Applications for our inaugural Diversity Fellowship are due April 1. The fellowship is for students and early-career science writers undertaking summer science journalism internships. Two fellows will receive $5,000 to supplement any stipends they receive from their summer employer. The fellowship is open to any underrepresented minority who intends to complete a science-journalism internship during the summer of 2017.
Veteran science journalist Erika Check Hayden, senior reporter for Nature and a longtime lecturer in the science communication program at the University of California, Santa Cruz, became the program’s third director in January. Check Hayden was selected by a committee of UCSC faculty and alumni after a national search. She succeeds current director Robert Irion, who is retiring from the university after leading the program for 10 years.
As a 23-year-old postgraduate student working with Edward Teller in 1951, Richard Garwin came up with the design that led to the hydrogen bomb, Joel Shurkin reports. Outside of a small group in Los Alamos, however, Garwin’s role was completely unknown, Shurkin asserts in True Genius: The Life and Work of Richard Garwin, The Most Influential Scientist You Never Heard of. Garwin’s other inventions include air traffic control systems and the first laser printer. Of the bomb, Shurkin notes, Garwin once said, “If I had a magic wand, I would make it go away.”
Congratulations, you’ve been awarded a fellowship to the tune of $10,000. Don’t lose part of the largess by needlessly overpaying your self-employment tax. While you’re liable for income taxes on the $10,000, you’re not liable for self-employment taxes on the amount. How come? Because, like other writers, you aren’t in the business of receiving fellowships.
“Urban walking is simply the best way to get to know a place and to develop deeper connections to its story,” David Williams insists. In Seattle Walks, he provides 18 maps and 50 color illustrations for walks in his home town that take readers to such sites as a downtown building with dozens of carved faces, an unexpected Civil War cemetery, Seattle’s most infamous lost ship, and one of the city’s earliest houses of ill-repute. Seattle visitors and armchair travelers will enjoy tagging along.
Lane DeGregory spent months watching Ted Andrews, an 81-year-old artist with ALS, as he struggled along with his wife, Carolyn, to maintain control of the end of his life. DeGregory writes about her reporting process for the Tampa Bay Times story: "We had to learn to be patient, listen to the same stories five or six times, let him have his say, lay his legacy – then gently steer him back to what we needed to ask."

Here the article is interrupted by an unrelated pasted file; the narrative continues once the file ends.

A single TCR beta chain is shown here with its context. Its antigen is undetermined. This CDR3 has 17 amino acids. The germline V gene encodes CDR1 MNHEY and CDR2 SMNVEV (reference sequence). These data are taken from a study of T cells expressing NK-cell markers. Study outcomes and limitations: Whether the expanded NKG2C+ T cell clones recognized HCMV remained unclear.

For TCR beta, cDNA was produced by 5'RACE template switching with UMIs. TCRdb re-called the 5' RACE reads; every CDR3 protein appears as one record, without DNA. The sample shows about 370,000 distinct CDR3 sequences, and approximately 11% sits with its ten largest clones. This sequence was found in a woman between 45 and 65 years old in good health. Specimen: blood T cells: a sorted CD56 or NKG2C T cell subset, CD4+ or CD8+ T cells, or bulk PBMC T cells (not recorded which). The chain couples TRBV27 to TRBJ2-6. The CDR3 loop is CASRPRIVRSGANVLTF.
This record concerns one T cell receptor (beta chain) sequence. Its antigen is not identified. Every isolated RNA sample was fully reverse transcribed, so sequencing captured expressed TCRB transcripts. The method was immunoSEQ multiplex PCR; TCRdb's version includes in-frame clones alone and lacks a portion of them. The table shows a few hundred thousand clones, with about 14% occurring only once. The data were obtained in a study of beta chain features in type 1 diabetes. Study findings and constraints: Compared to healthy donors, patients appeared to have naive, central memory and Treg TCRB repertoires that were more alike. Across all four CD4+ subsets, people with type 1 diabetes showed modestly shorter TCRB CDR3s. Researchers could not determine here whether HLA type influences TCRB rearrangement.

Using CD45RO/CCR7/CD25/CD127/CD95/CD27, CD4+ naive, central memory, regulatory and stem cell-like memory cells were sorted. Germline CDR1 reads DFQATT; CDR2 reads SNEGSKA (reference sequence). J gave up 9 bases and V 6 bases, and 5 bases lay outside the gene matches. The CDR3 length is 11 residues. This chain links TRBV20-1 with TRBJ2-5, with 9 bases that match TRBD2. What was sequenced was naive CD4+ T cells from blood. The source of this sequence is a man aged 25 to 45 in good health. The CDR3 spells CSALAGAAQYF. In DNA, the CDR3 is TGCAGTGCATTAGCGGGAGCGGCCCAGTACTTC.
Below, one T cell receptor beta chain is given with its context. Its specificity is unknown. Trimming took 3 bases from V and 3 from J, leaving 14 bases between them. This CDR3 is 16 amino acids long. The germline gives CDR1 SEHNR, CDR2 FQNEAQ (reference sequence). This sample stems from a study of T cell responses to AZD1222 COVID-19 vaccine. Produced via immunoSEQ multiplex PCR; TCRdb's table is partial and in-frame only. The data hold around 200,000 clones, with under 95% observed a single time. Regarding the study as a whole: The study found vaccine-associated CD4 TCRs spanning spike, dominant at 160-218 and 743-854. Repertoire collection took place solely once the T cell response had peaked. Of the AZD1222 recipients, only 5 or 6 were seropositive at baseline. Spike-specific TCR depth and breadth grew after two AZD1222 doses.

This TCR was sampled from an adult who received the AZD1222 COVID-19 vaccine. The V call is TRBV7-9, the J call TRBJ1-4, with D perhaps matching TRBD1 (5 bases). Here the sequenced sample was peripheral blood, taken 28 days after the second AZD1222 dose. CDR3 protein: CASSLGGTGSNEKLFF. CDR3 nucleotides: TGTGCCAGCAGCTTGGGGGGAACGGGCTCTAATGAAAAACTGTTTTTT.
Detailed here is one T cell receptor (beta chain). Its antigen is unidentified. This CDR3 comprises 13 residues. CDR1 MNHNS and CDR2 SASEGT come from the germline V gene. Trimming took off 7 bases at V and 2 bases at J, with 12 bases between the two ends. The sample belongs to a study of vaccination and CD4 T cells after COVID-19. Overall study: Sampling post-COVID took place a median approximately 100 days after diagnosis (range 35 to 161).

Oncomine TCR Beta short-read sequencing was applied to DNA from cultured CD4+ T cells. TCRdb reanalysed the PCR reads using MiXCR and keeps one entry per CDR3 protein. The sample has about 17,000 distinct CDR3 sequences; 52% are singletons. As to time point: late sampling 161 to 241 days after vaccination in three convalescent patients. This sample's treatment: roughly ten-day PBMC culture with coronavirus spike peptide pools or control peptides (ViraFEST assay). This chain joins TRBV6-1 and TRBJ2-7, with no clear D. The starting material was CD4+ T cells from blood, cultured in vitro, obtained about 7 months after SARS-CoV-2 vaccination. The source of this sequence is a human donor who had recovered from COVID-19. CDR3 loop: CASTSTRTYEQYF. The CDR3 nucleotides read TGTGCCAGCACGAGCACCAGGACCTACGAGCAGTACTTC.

More than 40 years after the final Apollo missions, it's prime time for deep space travel again, and Mars is in our sights, Tabitha M. Powledge writes: "There’s a planet that’s truly nearby, one that with some work could sustain life-as-we-know it, one with water and enough sunlight for food crops, one that, with some improvements in current spacecraft technologies, we could get to after a journey of only nine months or so and within the lifetimes of most of us."
The Reynolds Journalism Institute studied 500 social media posts by 14 news outlets to produce a report on the good and bad in the media's social media efforts, including a list of "ideas worth stealing." One tip: "Embrace your humanity. Users are inviting your voice into their social feed, which is full of people talking to other people. Try to be a natural part of that ongoing conversation. Think about language that highlights common ground and values."
NASW joins 80+ organizations in signing a statement on #pressfreedom prepared by the American Society of News Editors (ASNE) and the National Coalition Against Censorship (NCAC). Read the statement here.
“Is genetic knowledge empowering or fear-inducing, or both? Will it heighten the anxieties of already hyper-anxious helicopter moms and dads, always waiting for the genetic shoe to drop? … Will it stress parents out or make them savvier?” — Bonnie Rochman poses these questions in The Gene Machine, as she explores not only present and potential advantages of genetic screening of fetuses and children, but also its drawbacks.